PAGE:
Exec takes lower profile in wake of scandal
When James Murdoch stepped down from his role as chairman of BSkyB last week, media outlets were awash with fresh speculation of the implications it would have on the future of the embattled exec and for News Corp., of which he still remains deputy chief operating officer and head of international. But while some paint the move as an abdication, others suggest it is merely a tactical retreat.
Chris Bryant, a U.K. politician and victim of the phone hacking scandal, says Murdoch is “running away with his tail between his legs.”
Yet instead of leaving entirely, Murdoch will continue to serve as a non-exec director of BSkyB, thus positioning himself for continued involvement, but on a less hands-on level.
Murdoch’s successor is Nicholas Ferguson, who was appointed director of the company in June 2004 and previously served as deputy chairman and senior independent non-exec director.
“It’s a faked transition,” says U.K. media analyst Claire Enders. “There is no doubt that News Corp. has thought of this as being a necessity, and clearly the Murdoch name is a problem at the moment.”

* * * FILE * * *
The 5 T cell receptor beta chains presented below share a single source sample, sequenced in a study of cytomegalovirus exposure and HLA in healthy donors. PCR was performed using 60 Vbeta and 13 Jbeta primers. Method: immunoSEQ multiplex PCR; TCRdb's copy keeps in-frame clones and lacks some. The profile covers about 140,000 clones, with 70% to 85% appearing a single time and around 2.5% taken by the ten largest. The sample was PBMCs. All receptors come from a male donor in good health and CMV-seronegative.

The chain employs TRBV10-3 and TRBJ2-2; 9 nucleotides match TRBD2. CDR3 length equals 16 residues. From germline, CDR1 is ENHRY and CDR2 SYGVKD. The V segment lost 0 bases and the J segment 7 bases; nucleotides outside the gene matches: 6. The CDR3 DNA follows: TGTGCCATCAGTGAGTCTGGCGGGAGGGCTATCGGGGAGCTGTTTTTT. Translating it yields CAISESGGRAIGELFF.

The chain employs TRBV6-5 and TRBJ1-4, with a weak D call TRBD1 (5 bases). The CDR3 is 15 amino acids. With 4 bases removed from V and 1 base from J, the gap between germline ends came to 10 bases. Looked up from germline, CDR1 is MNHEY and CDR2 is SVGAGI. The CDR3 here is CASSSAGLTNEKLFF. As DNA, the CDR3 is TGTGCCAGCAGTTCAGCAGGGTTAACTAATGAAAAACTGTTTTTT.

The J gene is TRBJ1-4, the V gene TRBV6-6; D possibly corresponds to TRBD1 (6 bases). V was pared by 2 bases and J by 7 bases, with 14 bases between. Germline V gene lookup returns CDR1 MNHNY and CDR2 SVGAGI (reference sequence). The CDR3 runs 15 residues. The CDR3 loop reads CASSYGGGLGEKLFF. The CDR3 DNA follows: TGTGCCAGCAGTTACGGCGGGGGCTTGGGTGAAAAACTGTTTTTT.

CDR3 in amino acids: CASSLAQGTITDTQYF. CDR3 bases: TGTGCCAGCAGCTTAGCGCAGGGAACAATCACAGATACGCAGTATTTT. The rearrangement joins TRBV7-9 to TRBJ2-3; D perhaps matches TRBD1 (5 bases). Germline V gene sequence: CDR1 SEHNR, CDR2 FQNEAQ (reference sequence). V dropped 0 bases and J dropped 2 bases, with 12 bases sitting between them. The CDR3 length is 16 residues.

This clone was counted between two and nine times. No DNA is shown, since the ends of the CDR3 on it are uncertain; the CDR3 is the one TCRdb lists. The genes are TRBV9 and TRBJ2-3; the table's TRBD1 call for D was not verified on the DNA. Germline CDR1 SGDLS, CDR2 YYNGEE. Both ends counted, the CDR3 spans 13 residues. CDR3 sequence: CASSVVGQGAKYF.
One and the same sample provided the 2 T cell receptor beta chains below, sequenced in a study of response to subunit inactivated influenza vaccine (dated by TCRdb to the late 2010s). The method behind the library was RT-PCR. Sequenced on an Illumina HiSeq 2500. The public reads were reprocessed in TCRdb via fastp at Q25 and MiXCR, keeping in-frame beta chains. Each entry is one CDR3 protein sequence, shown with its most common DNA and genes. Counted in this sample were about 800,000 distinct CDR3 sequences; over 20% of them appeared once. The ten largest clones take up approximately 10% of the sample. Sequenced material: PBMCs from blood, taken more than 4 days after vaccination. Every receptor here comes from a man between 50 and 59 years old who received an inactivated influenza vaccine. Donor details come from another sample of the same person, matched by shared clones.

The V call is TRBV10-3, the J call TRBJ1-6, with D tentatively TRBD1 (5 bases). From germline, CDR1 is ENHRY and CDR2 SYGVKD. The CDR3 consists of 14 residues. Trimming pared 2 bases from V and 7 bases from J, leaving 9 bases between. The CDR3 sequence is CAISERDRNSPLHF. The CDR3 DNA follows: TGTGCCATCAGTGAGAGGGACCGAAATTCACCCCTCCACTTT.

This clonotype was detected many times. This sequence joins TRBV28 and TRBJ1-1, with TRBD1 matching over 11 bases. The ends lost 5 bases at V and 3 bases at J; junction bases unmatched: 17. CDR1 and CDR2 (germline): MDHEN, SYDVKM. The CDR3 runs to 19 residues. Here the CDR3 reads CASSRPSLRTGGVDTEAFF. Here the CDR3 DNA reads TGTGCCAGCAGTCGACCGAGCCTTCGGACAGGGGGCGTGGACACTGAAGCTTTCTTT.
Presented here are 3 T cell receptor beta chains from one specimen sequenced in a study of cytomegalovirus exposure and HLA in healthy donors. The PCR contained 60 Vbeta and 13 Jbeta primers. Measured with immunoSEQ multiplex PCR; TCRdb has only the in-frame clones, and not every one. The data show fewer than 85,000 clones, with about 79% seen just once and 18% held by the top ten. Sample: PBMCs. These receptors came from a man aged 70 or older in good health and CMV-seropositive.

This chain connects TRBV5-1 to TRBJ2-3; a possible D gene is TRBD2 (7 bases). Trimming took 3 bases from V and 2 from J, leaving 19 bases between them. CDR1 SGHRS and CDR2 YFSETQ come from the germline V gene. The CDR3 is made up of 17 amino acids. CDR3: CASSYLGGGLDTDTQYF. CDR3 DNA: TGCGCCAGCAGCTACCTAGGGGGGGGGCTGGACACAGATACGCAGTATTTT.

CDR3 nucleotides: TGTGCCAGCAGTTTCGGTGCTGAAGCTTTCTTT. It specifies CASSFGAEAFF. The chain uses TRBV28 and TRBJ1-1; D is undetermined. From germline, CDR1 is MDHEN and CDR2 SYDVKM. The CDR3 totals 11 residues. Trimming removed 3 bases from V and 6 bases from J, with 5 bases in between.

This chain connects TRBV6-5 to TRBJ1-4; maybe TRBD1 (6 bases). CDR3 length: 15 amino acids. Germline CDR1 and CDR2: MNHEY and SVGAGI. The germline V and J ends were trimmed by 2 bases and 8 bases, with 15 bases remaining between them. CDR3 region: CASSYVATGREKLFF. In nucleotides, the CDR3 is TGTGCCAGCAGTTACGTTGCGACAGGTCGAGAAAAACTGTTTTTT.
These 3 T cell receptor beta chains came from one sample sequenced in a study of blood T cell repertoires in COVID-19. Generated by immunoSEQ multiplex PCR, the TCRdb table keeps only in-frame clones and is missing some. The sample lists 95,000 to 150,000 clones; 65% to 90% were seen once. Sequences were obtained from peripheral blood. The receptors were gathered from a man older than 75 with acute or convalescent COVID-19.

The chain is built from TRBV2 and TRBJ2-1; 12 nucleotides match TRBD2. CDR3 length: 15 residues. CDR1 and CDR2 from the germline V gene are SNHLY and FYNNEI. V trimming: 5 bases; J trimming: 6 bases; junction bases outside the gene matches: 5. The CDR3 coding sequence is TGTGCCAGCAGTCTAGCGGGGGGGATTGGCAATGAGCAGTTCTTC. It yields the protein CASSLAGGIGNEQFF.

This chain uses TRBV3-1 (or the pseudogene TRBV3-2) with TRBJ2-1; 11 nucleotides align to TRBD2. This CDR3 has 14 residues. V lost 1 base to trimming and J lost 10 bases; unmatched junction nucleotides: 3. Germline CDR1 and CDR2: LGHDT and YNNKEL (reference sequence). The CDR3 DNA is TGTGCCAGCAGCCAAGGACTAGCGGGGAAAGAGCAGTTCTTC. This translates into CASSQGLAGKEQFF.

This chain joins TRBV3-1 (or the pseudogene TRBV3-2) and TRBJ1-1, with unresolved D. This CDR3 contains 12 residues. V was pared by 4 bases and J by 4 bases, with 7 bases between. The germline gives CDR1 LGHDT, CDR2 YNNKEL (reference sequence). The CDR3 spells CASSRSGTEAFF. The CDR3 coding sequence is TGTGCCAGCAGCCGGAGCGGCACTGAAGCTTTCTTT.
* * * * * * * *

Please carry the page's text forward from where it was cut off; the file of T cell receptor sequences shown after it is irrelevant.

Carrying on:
With the name gone, it’s likely that a Parliamentary report, due later this month, won’t need to expand as heavily on views of his stewardship.
“It’s good for News Corp., because ultimately it’s a family business, and the issues and allegations surrounding News Intl. and James Murdoch are all, in my opinion, going to go on for at least two years,” Enders says.
Further, the transition could give News Corp. another shot at taking over the 61% of BSkyB that it doesn’t already control, a bid that was thwarted last summer amid the hacking allegations.
“They want BSkyB to be seen as a normal business so that they (can) then make a normal transaction,” Enders says.
In the meantime, Murdoch, who is credited with Sky’s investments in new technology, will likely continue to focus on the brand’s activities on the Continent (Sky Italia, Sky Deutschland) and build up TV assets for News Corp., while developing a closer relationship with News Corp. chief operating officer Chase Carey.